• BreadAndButter BreadAndButter

      Hi Mark, greenhouse gases are of huge concern, thanks to us living so dandy the past 100 years we must now tackle both challenges at the same time…bugger. But if we don't do it, who will?

      *cheers, now breakfast here!!

  • dosdos dosdos

    Japan is currently nuke-free. The last switch has been pulled.

  • BreadAndButter BreadAndButter

    5500 people in Tokyo celebrate Japan being nuke-free!
    Front page article in Der Spiegel, with a video:

    http://www.spiegel.de/wirtschaft/soziales/atomkraft-japan-schaltet-letzten-meiler-im-akw-tomari-ab-a-831517.html

    The statements of the people are interesting. The man at 0:40 in says: "We're here to show our determination. All nuclear plants should be kept offline forever."
    The lovely lady in the kimono says:"My friend in Iwaki died from cardiac arrest. People around me die. They die because they live in regions where the radiation is high. Those deaths can not directly be linked to radiation, but very many people die."

    The little boy (how cute is he??) says:"It would be terrible if so many people would die ever again from an earthquake or a tsunami."

    • apostrophes

      I wish English speaking Tokyo-ites would come on here and tell us what is really happening. Particularly anyone with knowledge of the undertaking/hospital/morgue/autopsy issues or death statistics.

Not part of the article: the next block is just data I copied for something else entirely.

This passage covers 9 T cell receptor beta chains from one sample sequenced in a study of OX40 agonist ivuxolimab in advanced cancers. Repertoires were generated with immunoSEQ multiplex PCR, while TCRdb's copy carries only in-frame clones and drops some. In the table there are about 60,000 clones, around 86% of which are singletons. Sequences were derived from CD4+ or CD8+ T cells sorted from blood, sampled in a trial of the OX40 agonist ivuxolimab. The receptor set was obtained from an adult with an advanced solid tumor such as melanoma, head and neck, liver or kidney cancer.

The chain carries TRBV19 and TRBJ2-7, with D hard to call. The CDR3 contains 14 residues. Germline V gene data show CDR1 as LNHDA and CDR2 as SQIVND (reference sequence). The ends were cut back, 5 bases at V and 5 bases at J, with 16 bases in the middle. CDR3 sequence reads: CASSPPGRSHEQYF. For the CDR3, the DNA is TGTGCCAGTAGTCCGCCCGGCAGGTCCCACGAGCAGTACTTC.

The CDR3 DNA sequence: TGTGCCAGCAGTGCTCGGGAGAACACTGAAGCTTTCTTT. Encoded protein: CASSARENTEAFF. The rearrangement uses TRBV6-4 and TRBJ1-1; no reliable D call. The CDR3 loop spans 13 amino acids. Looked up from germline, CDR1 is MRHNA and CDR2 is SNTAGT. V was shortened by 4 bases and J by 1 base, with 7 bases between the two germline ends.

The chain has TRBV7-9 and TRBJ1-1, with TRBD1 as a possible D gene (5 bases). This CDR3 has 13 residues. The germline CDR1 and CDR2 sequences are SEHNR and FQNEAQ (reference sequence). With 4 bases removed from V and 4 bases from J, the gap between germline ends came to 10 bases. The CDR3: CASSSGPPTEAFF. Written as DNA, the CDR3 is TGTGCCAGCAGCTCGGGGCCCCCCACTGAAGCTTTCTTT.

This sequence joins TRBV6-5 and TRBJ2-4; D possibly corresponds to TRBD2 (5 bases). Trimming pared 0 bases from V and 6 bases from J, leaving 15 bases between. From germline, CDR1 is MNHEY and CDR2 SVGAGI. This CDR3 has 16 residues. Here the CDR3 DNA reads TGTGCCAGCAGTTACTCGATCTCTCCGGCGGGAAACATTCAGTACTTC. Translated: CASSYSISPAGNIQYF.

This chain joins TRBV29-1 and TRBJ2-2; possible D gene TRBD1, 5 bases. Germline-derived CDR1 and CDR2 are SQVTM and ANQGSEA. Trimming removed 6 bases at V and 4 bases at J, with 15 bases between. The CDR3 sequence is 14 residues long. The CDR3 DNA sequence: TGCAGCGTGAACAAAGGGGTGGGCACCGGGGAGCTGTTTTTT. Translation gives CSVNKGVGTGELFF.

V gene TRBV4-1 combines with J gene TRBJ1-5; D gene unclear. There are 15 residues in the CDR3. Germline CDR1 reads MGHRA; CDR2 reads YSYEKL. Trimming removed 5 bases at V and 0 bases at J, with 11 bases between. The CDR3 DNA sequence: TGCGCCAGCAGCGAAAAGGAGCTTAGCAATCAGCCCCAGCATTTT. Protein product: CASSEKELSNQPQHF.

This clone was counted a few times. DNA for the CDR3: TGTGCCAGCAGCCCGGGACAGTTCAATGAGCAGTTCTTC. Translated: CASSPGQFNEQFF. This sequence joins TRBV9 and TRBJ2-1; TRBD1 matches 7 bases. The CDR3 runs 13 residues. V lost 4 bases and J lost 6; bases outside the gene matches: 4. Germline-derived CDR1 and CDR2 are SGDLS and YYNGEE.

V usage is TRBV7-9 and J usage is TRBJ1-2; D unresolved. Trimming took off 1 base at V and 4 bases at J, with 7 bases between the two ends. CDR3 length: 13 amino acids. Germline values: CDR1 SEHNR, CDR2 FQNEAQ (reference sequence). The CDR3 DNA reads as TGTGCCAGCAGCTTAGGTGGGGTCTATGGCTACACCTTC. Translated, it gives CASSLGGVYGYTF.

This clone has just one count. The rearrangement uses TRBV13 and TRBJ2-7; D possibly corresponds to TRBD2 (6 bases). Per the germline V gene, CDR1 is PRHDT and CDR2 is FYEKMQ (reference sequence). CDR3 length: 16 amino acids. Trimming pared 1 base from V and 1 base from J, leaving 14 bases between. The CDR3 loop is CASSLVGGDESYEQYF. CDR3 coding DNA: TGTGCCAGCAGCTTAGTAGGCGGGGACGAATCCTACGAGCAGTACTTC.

• BreadAndButter BreadAndButter

        Hi apostrophes, I agree. I read recently that there are many demontrations and the like, but the Japanese media doesn't do much coverage (yet, I guess).
        It's a very happy day today, despite all the ongoing horrors. One must celebrate also the small steps! πŸ™‚

  • glowfus

    happy cinco de mayo! great, fantastic news!

  • Kevin Kevin

    Majia asked the other day in another thread about the development of a petition.

    Here is one started by Dutchsinse, looking to launch a review of Americas plants in light of the Japan experience.

    See it here.

    http://www.youtube.com/user/dutchsinse

    • Kevin

      I don't think these types of petitions will work.

      I'm talking about a petition similar to the one produced by the Japanese civic organizations that include lots of highly recognizable names.

      Citizens' petitions are being ignored big time.

      I'm talking about a petition that has lots of BIG TIME university names and IN THE NEWS NGOS.

      • Kevin Kevin

        yes good points majia.